• Zero anchor text : (e.g. ‘click here’)It carries no significant link value and thus it is highly recommended to avoid phrases like this. There’s a ton of great resources on how to link effectively including this blog article about backlink anchor text at Outreachmama.
  • ‘’Naked’’ URLs : These are the bare links where you are directing the user, rather than contextualized within a small snippet of copy (e.g. ‘https://myblog/posts/editing/january’ instead of connecting the link to ‘my posts from January’)
6. Social calloutsIf your post contains a key idea or quote you feel will resonate with readers, use a social callout service to allow your users to easily capture and share the copy on the social media channel of their choice. This also helps your users help you by amplifying a key message from your post out into their social communities.

Milestone 3: Rough draft done

 
Here’s a checklist so you can track your progress:
  1. 300 words done
  2. 600 words done
  3. 900 words done
  4. Rough Draft written. Congratulations! Take a break before you do a reread.
  5. Take a small break. Do something nice for yourself as a reward for writing an awesome blog post!
  6. Do a first pass revision. Tip: More than proofreading or spelling, are you getting your message across? Are you using those topic keywords a lot? Is it engaging?

Milestone 4: Set up my post in a blog platform

Export work into blog platform

Export your post or copy paste your text into your blog platform of choice to start formatting it.

Decide what my post’s title and URL will be

There are number of best practices for writing headlines that causes users to click on and read your blog post. These tactics depend on the subject matter, the user, and what you want people to do with the content and ideas you are sharing in your post.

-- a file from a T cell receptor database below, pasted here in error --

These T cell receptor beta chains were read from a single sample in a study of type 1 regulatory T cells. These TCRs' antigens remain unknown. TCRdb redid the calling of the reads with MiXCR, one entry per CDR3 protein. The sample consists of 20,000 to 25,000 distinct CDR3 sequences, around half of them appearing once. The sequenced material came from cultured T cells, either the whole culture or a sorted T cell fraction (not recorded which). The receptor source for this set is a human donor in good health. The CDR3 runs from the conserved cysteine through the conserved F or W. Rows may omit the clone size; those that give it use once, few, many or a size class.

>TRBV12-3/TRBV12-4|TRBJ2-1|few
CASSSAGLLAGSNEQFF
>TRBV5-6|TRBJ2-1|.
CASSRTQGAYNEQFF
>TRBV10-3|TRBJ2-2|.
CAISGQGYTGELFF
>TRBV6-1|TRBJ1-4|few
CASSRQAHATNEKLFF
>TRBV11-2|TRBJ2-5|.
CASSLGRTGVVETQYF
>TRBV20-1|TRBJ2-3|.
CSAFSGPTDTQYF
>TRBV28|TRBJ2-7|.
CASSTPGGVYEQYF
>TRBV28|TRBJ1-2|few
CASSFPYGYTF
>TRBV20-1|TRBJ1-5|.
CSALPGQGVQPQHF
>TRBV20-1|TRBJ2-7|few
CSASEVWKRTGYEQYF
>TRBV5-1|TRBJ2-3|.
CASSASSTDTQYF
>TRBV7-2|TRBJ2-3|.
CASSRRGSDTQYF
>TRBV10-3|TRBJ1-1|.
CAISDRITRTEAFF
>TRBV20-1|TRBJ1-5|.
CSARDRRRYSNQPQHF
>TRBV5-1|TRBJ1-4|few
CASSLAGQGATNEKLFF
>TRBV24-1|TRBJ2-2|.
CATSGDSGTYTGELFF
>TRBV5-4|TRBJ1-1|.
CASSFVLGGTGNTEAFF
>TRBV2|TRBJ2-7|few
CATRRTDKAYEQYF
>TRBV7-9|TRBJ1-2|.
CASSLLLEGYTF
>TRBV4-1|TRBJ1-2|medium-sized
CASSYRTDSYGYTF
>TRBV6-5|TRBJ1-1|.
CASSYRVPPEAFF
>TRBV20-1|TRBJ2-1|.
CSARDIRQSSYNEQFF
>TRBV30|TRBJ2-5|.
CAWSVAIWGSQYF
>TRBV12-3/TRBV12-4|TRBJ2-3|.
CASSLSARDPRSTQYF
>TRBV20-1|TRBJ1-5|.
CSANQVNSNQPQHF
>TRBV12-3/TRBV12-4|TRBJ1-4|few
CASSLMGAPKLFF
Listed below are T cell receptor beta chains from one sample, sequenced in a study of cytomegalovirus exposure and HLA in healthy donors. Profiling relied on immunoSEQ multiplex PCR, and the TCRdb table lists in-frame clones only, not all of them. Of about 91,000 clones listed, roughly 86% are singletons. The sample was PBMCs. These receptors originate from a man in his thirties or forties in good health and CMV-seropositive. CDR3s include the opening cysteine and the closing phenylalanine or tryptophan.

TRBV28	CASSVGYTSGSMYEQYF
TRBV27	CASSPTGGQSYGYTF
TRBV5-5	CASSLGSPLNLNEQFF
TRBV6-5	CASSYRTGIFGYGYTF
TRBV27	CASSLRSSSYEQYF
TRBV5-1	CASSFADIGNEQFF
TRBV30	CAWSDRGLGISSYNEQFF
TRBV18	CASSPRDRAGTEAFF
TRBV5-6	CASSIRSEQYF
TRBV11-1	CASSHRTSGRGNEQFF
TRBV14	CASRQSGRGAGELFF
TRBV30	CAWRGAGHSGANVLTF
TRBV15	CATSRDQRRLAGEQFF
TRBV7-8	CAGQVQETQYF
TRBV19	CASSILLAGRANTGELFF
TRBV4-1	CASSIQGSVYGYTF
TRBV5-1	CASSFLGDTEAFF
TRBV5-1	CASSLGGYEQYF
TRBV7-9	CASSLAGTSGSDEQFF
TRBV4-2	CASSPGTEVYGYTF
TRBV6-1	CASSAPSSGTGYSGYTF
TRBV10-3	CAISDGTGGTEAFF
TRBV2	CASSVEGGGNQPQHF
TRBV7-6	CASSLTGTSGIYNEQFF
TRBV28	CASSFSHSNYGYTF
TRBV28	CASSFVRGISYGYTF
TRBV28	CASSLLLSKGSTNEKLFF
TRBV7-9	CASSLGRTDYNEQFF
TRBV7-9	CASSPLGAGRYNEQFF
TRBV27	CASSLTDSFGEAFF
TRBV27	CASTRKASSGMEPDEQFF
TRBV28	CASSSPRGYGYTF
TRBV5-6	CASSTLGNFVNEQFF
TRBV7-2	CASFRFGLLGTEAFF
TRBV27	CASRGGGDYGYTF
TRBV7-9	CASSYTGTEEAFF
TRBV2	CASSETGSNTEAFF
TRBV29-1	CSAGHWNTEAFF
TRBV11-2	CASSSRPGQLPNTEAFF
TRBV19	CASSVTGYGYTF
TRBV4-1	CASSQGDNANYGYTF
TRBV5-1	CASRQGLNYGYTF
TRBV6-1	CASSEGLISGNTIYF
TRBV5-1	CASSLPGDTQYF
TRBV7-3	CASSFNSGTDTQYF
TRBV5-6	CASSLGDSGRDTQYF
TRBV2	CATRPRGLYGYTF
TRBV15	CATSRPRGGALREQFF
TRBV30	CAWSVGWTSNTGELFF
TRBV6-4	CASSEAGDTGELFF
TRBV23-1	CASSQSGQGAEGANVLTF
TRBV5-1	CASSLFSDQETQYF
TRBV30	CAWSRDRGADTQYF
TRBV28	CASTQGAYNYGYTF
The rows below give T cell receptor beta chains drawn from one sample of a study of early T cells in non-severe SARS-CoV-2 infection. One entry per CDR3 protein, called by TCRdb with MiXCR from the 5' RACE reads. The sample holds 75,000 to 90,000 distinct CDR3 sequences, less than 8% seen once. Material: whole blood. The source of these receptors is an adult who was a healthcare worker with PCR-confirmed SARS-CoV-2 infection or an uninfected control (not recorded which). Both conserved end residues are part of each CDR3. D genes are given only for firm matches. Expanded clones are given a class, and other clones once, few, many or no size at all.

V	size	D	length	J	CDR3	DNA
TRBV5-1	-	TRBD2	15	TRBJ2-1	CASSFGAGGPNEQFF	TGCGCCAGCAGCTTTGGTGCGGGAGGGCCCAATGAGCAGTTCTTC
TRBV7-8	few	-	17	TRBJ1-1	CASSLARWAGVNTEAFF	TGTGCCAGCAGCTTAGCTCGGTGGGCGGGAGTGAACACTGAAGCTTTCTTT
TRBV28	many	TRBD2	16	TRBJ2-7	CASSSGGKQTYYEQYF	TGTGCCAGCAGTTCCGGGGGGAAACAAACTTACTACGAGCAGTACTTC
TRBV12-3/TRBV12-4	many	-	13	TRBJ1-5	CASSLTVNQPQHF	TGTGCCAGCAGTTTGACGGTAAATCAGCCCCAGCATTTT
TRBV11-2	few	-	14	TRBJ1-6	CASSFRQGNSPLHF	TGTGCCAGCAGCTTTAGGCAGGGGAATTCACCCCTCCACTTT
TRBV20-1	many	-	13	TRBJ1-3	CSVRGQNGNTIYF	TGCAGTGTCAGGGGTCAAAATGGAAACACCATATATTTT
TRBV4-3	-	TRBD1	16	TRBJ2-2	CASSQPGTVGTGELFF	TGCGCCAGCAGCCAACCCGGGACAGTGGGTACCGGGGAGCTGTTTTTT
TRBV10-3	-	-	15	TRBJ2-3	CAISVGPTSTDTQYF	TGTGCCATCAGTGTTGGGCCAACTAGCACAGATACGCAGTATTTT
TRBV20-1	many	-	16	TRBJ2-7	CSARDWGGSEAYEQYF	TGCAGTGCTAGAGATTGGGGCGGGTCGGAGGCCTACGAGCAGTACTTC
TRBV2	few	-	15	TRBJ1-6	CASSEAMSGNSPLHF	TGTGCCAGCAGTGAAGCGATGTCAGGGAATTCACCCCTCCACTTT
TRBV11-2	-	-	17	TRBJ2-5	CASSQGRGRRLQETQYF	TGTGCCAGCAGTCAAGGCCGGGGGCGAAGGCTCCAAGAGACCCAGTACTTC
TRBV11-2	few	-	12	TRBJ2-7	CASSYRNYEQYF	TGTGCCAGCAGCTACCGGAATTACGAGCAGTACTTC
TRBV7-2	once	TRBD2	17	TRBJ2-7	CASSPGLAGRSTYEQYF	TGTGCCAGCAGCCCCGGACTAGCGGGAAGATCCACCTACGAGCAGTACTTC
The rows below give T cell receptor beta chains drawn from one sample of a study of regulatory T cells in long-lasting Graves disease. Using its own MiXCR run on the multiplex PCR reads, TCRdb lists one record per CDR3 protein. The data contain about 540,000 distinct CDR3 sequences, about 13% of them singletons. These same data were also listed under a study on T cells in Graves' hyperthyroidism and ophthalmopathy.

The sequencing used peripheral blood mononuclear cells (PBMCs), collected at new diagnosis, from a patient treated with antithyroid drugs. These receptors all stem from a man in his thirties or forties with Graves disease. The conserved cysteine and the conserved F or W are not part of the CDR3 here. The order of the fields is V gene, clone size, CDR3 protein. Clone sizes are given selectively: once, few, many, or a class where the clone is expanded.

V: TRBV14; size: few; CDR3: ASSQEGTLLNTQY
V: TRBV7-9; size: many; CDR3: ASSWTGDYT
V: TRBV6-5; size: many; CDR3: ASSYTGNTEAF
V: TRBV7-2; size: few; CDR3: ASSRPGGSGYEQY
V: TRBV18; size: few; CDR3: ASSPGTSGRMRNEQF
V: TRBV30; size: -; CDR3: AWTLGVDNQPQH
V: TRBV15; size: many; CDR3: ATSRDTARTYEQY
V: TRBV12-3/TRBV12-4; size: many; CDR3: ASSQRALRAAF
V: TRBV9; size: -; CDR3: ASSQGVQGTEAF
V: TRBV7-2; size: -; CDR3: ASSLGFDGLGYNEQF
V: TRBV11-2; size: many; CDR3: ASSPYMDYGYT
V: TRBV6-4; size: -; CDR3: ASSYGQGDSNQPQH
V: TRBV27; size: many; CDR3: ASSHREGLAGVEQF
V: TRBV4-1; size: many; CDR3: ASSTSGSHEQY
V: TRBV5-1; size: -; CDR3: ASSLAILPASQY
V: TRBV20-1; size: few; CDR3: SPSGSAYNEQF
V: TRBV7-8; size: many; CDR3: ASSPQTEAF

At the very least, be sure your post title is clear and descriptive.
 
As a secondary measure, and depending on your comfort level with Search Engine Optimization principles, be sure that your post title contains the primary SEO keyword your post contains. This will help ensure your post is discoverable for users and readers searching for information online.

Decide how to present the author of the post

1. If you’re the author, do you have a bio page to link to on your blog or would you prefer to link to a bio elsewhere?
 
2. If you’re facilitating the post for a guest author, do you have the appropriate bio information and head shot/photo for the author?

Decide the best category for my blog

1. What category does your blog post fit into on your blog? Remember not to add too many categories to your list as you want to help users navigate your content by focusing pathways into it.
 
2. If you have not established any categories, think about the larger theme your blog post represents.
Have you written, or do you plan to write, future posts on the same topic?
 
If so, be sure to give the category a name that will help users find those other posts.
 
If not, consider performing a brief bit of category planning for your blog, considering the types of content you want to share, with who and for what reason. This may help you establish categories that will guide your writing and resonate with your readers.
 

Write your categories down here, then be sure to add them to your post.
_________________________________________________

Decide what my tags are

Tags are a more specific distillation of your post’s content. Similar to categories, take care not to add new tags to each post, but to use it as another focusing mechanism for helping users find sub themes or topics within your content.

 
A good rule of thumb? Avoid tags tied only to one article on your blog (unless, of course, you are blogging for the first time).

Write your tags down here, then be sure to add them to your post.
_______________________________________________

 

Milestone 5: Add Images

Find images to use for my post

Some resources:
 
 

Write down alt tags and captions

You might think those details within an image are pointless. No body reads an image, right? Wrong!
 
Image tags not only help people with disabilities (and electronic readers) understand whats’ on the page, but they are also crawled by search engines to help them understand what the page is about.